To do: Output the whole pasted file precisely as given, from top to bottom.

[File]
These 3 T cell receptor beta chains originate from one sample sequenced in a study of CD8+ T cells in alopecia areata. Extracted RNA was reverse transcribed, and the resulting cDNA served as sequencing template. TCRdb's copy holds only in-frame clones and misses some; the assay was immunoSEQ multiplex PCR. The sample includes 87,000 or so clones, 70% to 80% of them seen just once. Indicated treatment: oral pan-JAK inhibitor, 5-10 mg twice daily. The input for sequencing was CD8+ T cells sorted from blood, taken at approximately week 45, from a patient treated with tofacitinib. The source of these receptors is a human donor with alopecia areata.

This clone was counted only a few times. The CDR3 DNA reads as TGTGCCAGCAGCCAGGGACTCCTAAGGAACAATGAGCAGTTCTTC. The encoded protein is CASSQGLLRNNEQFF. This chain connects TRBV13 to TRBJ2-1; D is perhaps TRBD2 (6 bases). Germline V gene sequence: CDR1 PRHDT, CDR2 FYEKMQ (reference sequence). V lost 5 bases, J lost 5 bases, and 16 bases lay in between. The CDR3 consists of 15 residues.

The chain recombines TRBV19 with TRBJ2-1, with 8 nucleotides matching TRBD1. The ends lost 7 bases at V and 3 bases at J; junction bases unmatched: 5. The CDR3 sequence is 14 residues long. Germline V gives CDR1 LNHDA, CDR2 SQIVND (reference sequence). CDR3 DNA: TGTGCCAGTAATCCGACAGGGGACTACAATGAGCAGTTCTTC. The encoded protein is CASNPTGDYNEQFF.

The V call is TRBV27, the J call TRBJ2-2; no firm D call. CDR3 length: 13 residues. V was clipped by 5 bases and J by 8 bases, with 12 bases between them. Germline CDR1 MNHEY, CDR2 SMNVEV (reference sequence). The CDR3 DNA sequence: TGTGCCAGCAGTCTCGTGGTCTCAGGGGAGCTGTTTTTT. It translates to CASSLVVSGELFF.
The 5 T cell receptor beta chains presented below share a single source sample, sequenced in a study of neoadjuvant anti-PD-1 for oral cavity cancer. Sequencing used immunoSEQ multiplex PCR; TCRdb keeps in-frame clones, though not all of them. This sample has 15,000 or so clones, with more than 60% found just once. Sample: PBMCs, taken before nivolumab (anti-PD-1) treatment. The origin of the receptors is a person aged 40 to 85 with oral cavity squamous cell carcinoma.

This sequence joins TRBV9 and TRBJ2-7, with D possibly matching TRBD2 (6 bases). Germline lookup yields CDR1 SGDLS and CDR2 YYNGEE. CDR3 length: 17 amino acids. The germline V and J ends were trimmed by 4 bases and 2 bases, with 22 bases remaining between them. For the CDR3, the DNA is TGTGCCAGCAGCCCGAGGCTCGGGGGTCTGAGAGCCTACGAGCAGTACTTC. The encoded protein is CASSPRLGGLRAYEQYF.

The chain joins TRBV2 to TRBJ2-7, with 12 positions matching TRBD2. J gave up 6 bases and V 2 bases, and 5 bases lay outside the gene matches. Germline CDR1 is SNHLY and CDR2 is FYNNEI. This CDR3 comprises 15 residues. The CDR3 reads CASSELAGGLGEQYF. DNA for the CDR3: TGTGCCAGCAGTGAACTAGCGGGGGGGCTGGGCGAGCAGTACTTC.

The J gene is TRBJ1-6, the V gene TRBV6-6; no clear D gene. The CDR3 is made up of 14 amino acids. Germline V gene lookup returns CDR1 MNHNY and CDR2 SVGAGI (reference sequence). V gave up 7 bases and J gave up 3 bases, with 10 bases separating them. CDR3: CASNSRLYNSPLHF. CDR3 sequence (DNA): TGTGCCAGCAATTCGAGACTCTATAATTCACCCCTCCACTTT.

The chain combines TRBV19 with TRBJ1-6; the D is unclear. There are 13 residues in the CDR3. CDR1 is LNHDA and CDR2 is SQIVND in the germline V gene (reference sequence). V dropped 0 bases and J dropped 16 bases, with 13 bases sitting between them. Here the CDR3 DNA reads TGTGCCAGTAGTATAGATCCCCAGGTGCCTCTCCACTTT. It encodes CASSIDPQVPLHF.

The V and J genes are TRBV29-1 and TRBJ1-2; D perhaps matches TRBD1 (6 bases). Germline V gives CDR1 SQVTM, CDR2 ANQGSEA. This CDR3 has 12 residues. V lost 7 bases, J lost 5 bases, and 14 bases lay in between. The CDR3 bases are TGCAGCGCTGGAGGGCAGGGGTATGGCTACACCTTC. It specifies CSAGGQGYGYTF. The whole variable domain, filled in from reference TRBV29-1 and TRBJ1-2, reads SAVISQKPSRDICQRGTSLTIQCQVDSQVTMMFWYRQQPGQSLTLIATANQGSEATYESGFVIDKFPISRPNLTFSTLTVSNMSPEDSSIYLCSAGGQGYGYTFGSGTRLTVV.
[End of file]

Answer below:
These 3 T cell receptor beta chains originate from one sample sequenced in a study of CD8+ T cells in alopecia areata. Extracted RNA was reverse transcribed, and the resulting cDNA served as sequencing template. TCRdb's copy holds only in-frame clones and misses some; the assay was immunoSEQ multiplex PCR. The sample includes 87,000 or so clones, 70% to 80% of them seen just once. Indicated treatment: oral pan-JAK inhibitor, 5-10 mg twice daily. The input for sequencing was CD8+ T cells sorted from blood, taken at approximately week 45, from a patient treated with tofacitinib. The source of these receptors is a human donor with alopecia areata.

This clone was counted only a few times. The CDR3 DNA reads as TGTGCCAGCAGCCAGGGACTCCTAAGGAACAATGAGCAGTTCTTC. The encoded protein is CASSQGLLRNNEQFF. This chain connects TRBV13 to TRBJ2-1; D is perhaps TRBD2 (6 bases). Germline V gene sequence: CDR1 PRHDT, CDR2 FYEKMQ (reference sequence). V lost 5 bases, J lost 5 bases, and 16 bases lay in between. The CDR3 consists of 15 residues.

The chain recombines TRBV19 with TRBJ2-1, with 8 nucleotides matching TRBD1. The ends lost 7 bases at V and 3 bases at J; junction bases unmatched: 5. The CDR3 sequence is 14 residues long. Germline V gives CDR1 LNHDA, CDR2 SQIVND (reference sequence). CDR3 DNA: TGTGCCAGTAATCCGACAGGGGACTACAATGAGCAGTTCTTC. The encoded protein is CASNPTGDYNEQFF.

The V call is TRBV27, the J call TRBJ2-2; no firm D call. CDR3 length: 13 residues. V was clipped by 5 bases and J by 8 bases, with 12 bases between them. Germline CDR1 MNHEY, CDR2 SMNVEV (reference sequence). The CDR3 DNA sequence: TGTGCCAGCAGTCTCGTGGTCTCAGGGGAGCTGTTTTTT. It translates to CASSLVVSGELFF.
The 5 T cell receptor beta chains presented below share a single source sample, sequenced in a study of neoadjuvant anti-PD-1 for oral cavity cancer. Sequencing used immunoSEQ multiplex PCR; TCRdb keeps in-frame clones, though not all of them. This sample has 15,000 or so clones, with more than 60% found just once. Sample: PBMCs, taken before nivolumab (anti-PD-1) treatment. The origin of the receptors is a person aged 40 to 85 with oral cavity squamous cell carcinoma.

This sequence joins TRBV9 and TRBJ2-7, with D possibly matching TRBD2 (6 bases). Germline lookup yields CDR1 SGDLS and CDR2 YYNGEE. CDR3 length: 17 amino acids. The germline V and J ends were trimmed by 4 bases and 2 bases, with 22 bases remaining between them. For the CDR3, the DNA is TGTGCCAGCAGCCCGAGGCTCGGGGGTCTGAGAGCCTACGAGCAGTACTTC. The encoded protein is CASSPRLGGLRAYEQYF.

The chain joins TRBV2 to TRBJ2-7, with 12 positions matching TRBD2. J gave up 6 bases and V 2 bases, and 5 bases lay outside the gene matches. Germline CDR1 is SNHLY and CDR2 is FYNNEI. This CDR3 comprises 15 residues. The CDR3 reads CASSELAGGLGEQYF. DNA for the CDR3: TGTGCCAGCAGTGAACTAGCGGGGGGGCTGGGCGAGCAGTACTTC.

The J gene is TRBJ1-6, the V gene TRBV6-6; no clear D gene. The CDR3 is made up of 14 amino acids. Germline V gene lookup returns CDR1 MNHNY and CDR2 SVGAGI (reference sequence). V gave up 7 bases and J gave up 3 bases, with 10 bases separating them. CDR3: CASNSRLYNSPLHF. CDR3 sequence (DNA): TGTGCCAGCAATTCGAGACTCTATAATTCACCCCTCCACTTT.

The chain combines TRBV19 with TRBJ1-6; the D is unclear. There are 13 residues in the CDR3. CDR1 is LNHDA and CDR2 is SQIVND in the germline V gene (reference sequence). V dropped 0 bases and J dropped 16 bases, with 13 bases sitting between them. Here the CDR3 DNA reads TGTGCCAGTAGTATAGATCCCCAGGTGCCTCTCCACTTT. It encodes CASSIDPQVPLHF.

The V and J genes are TRBV29-1 and TRBJ1-2; D perhaps matches TRBD1 (6 bases). Germline V gives CDR1 SQVTM, CDR2 ANQGSEA. This CDR3 has 12 residues. V lost 7 bases, J lost 5 bases, and 14 bases lay in between. The CDR3 bases are TGCAGCGCTGGAGGGCAGGGGTATGGCTACACCTTC. It specifies CSAGGQGYGYTF. The whole variable domain, filled in from reference TRBV29-1 and TRBJ1-2, reads SAVISQKPSRDICQRGTSLTIQCQVDSQVTMMFWYRQQPGQSLTLIATANQGSEATYESGFVIDKFPISRPNLTFSTLTVSNMSPEDSSIYLCSAGGQGYGYTFGSGTRLTVV.